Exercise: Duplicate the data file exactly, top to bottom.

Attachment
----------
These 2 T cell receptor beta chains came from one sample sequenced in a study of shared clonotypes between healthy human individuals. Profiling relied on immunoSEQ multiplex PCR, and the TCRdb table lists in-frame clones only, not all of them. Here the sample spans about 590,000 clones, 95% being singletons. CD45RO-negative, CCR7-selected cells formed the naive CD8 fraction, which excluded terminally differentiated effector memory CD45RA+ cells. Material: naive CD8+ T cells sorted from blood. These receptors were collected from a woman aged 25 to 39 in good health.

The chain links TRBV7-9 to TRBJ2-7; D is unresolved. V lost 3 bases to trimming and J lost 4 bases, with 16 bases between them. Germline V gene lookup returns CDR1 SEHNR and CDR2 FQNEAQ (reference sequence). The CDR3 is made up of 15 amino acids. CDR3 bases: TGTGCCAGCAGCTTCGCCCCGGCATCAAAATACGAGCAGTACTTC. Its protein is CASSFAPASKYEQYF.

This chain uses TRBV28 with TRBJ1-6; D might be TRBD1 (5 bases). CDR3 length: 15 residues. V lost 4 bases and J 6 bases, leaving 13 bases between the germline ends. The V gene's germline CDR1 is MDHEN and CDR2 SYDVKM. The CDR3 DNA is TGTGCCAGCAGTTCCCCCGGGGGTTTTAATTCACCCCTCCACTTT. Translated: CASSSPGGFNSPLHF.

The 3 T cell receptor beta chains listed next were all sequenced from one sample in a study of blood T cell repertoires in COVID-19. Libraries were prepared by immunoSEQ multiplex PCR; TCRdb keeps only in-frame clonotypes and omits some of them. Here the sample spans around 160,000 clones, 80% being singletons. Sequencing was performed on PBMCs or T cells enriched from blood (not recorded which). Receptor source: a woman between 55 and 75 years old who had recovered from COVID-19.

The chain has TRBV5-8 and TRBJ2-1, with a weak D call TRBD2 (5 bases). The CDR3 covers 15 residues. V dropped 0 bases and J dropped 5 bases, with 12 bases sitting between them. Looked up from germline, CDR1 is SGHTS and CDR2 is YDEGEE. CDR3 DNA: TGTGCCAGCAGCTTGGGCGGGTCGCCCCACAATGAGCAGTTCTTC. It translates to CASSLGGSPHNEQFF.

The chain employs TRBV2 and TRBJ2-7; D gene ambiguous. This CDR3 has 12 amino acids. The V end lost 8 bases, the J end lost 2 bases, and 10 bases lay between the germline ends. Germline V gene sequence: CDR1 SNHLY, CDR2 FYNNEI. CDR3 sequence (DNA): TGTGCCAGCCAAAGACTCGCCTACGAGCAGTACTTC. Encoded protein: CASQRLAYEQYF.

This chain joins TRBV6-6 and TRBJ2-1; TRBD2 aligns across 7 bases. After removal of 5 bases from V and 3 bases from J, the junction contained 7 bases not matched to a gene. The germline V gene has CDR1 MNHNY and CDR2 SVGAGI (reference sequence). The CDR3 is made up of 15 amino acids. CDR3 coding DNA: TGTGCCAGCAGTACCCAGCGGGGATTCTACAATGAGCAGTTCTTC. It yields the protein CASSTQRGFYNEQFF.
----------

These 2 T cell receptor beta chains came from one sample sequenced in a study of shared clonotypes between healthy human individuals. Profiling relied on immunoSEQ multiplex PCR, and the TCRdb table lists in-frame clones only, not all of them. Here the sample spans about 590,000 clones, 95% being singletons. CD45RO-negative, CCR7-selected cells formed the naive CD8 fraction, which excluded terminally differentiated effector memory CD45RA+ cells. Material: naive CD8+ T cells sorted from blood. These receptors were collected from a woman aged 25 to 39 in good health.

The chain links TRBV7-9 to TRBJ2-7; D is unresolved. V lost 3 bases to trimming and J lost 4 bases, with 16 bases between them. Germline V gene lookup returns CDR1 SEHNR and CDR2 FQNEAQ (reference sequence). The CDR3 is made up of 15 amino acids. CDR3 bases: TGTGCCAGCAGCTTCGCCCCGGCATCAAAATACGAGCAGTACTTC. Its protein is CASSFAPASKYEQYF.

This chain uses TRBV28 with TRBJ1-6; D might be TRBD1 (5 bases). CDR3 length: 15 residues. V lost 4 bases and J 6 bases, leaving 13 bases between the germline ends. The V gene's germline CDR1 is MDHEN and CDR2 SYDVKM. The CDR3 DNA is TGTGCCAGCAGTTCCCCCGGGGGTTTTAATTCACCCCTCCACTTT. Translated: CASSSPGGFNSPLHF.

The 3 T cell receptor beta chains listed next were all sequenced from one sample in a study of blood T cell repertoires in COVID-19. Libraries were prepared by immunoSEQ multiplex PCR; TCRdb keeps only in-frame clonotypes and omits some of them. Here the sample spans around 160,000 clones, 80% being singletons. Sequencing was performed on PBMCs or T cells enriched from blood (not recorded which). Receptor source: a woman between 55 and 75 years old who had recovered from COVID-19.

The chain has TRBV5-8 and TRBJ2-1, with a weak D call TRBD2 (5 bases). The CDR3 covers 15 residues. V dropped 0 bases and J dropped 5 bases, with 12 bases sitting between them. Looked up from germline, CDR1 is SGHTS and CDR2 is YDEGEE. CDR3 DNA: TGTGCCAGCAGCTTGGGCGGGTCGCCCCACAATGAGCAGTTCTTC. It translates to CASSLGGSPHNEQFF.

The chain employs TRBV2 and TRBJ2-7; D gene ambiguous. This CDR3 has 12 amino acids. The V end lost 8 bases, the J end lost 2 bases, and 10 bases lay between the germline ends. Germline V gene sequence: CDR1 SNHLY, CDR2 FYNNEI. CDR3 sequence (DNA): TGTGCCAGCCAAAGACTCGCCTACGAGCAGTACTTC. Encoded protein: CASQRLAYEQYF.

This chain joins TRBV6-6 and TRBJ2-1; TRBD2 aligns across 7 bases. After removal of 5 bases from V and 3 bases from J, the junction contained 7 bases not matched to a gene. The germline V gene has CDR1 MNHNY and CDR2 SVGAGI (reference sequence). The CDR3 is made up of 15 amino acids. CDR3 coding DNA: TGTGCCAGCAGTACCCAGCGGGGATTCTACAATGAGCAGTTCTTC. It yields the protein CASSTQRGFYNEQFF.